• 06

    What Kind of Childhood Did Your Character Have?

    As with real people, many things about your character’s personality will be determined by his background. Did his parents have a good marriage? Was he raised by a single mom? How your character interacts with other people—whether he’s defensive or confident, stable or rootless—may be influenced by his past.

     

  • 07

    What Does Your Character Do for a Living?

    As with all of these questions, how much information you need depends in some part on the plot, but you’ll need some idea of how your character makes money. A dancer will look at the world very differently from an accountant, for instance, and a construction worker will use very different language from either one. How they feel about a host of issues, from money to family, will be in some part dependent on their career choices.

     

  • 08

    How Does Your Character Deal with Conflict and Change?

    Fiction involves some element of conflict and change. They’re part of what makes a story a story. Is your character passive or active? If someone confronts her, does she change the subject, head for the minibar, stalk off, or do a deep-breathing exercise? When someone insults her, is she more likely to take it, come up with a retort, or excuse herself to find someone else to talk to?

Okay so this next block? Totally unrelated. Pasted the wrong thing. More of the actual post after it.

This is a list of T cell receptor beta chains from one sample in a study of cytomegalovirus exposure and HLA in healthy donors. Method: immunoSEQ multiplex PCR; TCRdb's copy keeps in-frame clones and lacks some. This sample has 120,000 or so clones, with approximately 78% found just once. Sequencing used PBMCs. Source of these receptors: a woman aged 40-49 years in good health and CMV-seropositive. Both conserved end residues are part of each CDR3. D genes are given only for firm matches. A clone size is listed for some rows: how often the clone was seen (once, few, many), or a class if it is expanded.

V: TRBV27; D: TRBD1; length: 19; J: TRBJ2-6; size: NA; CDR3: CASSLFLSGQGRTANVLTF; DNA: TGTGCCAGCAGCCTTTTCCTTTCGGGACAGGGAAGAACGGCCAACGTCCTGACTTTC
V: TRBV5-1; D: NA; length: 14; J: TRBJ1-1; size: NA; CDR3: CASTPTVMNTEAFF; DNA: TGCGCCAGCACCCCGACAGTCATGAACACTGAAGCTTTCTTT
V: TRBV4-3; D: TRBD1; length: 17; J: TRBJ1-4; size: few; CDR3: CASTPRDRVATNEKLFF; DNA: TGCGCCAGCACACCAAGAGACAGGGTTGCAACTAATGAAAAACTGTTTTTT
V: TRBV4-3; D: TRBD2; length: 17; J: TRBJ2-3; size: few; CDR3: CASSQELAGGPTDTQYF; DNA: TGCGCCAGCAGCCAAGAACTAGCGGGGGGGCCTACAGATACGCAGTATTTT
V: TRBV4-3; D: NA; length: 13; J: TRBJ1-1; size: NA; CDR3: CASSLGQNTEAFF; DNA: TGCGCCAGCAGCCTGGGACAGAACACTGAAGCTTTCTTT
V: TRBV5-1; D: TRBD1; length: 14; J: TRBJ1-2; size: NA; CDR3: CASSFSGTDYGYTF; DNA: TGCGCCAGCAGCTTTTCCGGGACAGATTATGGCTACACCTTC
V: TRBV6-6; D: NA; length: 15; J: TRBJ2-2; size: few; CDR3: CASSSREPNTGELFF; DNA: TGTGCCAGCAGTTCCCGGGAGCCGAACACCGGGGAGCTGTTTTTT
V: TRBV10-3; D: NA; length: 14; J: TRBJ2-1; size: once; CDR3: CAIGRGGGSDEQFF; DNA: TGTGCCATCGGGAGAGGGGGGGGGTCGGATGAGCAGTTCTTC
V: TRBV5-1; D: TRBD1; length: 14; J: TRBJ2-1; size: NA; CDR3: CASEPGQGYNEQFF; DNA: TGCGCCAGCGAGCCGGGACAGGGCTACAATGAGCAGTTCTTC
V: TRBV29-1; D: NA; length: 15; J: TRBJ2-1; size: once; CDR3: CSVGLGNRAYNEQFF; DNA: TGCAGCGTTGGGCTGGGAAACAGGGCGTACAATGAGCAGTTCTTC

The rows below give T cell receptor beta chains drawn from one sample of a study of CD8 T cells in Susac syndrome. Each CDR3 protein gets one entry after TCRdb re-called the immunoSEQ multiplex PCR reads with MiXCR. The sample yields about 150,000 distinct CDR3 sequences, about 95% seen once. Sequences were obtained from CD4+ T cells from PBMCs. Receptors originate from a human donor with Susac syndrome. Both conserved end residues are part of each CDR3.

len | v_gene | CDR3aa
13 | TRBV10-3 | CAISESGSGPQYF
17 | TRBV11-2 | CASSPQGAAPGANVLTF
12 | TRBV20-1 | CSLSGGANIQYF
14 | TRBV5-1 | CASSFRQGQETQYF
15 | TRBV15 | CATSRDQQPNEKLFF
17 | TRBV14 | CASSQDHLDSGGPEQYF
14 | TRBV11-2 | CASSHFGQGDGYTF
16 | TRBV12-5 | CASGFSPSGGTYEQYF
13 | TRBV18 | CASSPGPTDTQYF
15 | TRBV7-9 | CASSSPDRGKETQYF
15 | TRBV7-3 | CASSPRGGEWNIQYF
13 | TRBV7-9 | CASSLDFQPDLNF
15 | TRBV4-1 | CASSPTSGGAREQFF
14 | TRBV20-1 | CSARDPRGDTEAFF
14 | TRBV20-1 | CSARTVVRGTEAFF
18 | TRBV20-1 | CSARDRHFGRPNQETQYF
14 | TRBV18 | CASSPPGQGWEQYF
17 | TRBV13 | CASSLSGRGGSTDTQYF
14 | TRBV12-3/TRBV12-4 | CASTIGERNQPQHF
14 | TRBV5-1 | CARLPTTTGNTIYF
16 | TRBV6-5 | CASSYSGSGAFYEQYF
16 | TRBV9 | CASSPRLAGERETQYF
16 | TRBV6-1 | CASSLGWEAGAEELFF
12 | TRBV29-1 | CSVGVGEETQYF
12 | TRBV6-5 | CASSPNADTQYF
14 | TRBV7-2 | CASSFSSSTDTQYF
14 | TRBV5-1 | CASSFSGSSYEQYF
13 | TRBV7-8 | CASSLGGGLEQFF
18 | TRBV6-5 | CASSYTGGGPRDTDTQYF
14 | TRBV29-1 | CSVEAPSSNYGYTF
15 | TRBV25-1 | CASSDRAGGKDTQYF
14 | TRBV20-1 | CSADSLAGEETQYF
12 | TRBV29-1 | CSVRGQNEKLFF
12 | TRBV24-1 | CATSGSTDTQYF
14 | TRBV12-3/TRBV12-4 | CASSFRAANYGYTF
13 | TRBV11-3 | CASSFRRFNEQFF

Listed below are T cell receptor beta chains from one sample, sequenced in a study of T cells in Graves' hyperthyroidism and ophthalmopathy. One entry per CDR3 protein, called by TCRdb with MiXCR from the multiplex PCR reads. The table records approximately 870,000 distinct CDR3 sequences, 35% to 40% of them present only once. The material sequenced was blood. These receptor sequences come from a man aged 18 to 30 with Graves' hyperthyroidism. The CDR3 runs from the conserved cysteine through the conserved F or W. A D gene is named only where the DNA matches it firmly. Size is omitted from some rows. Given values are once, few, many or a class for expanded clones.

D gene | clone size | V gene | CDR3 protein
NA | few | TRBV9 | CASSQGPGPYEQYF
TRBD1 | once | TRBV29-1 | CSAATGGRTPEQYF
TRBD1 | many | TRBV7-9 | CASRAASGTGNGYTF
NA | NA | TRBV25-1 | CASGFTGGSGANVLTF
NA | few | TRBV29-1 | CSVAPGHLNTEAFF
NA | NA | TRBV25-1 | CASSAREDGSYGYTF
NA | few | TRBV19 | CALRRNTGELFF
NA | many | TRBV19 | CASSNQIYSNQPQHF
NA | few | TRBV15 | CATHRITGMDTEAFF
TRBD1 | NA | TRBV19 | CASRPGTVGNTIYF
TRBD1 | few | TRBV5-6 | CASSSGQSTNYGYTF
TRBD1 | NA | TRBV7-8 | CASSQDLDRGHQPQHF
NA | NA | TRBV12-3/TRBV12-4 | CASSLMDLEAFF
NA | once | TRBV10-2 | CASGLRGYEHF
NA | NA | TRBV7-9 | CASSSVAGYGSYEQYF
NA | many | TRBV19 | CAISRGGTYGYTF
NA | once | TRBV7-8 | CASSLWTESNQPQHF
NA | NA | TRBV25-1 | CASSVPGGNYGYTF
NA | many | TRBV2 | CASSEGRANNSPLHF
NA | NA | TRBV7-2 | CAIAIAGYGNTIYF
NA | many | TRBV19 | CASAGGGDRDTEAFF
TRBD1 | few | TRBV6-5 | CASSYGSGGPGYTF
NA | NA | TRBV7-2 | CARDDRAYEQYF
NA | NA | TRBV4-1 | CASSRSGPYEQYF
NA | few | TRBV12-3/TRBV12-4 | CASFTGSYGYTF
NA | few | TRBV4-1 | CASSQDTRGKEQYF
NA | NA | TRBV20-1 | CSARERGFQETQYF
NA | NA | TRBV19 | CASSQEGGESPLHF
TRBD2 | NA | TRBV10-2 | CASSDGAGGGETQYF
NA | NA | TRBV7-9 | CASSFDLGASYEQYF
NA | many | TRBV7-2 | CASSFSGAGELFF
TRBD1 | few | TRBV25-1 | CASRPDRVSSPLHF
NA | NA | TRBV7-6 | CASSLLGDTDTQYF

• 09

    Who Else Is in Your Character’s Life?

    Relationships and how people interact with others reveals character. They’re also excuses for dialogue, which break up exposition, offering another way of providing necessary information. Think about who will best help you convey this information and what kinds of people would realistically be in your character’s world in the first place.

  • 10

    What Is Your Character’s Goal or Motivation in This Story or Scene?

    In longer stories or novels, you will have to ask this question repeatedly. Many of your character’s actions will result from the intersection of what he’s trying to achieve and his personality, which is composed of everything you’ve invented in answering questions about him. When in doubt about how your character should behave, ask yourself what your character wants from the situation and think about the answers you’ve given to all of the questions.

    By
    Source:thebalancecareers.com

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CHARACTER MOTIVATION THESAURUS

A compelling goal is one of the cornerstones of strong fiction, but conveying why the character is driven to achieve it is what draws readers in and makes them care. Explore all angles of character arc by digging deep into what is motivating your protagonist, the obstacles that could stand in their way, and how sacrifices may play a role if the character is to succeed.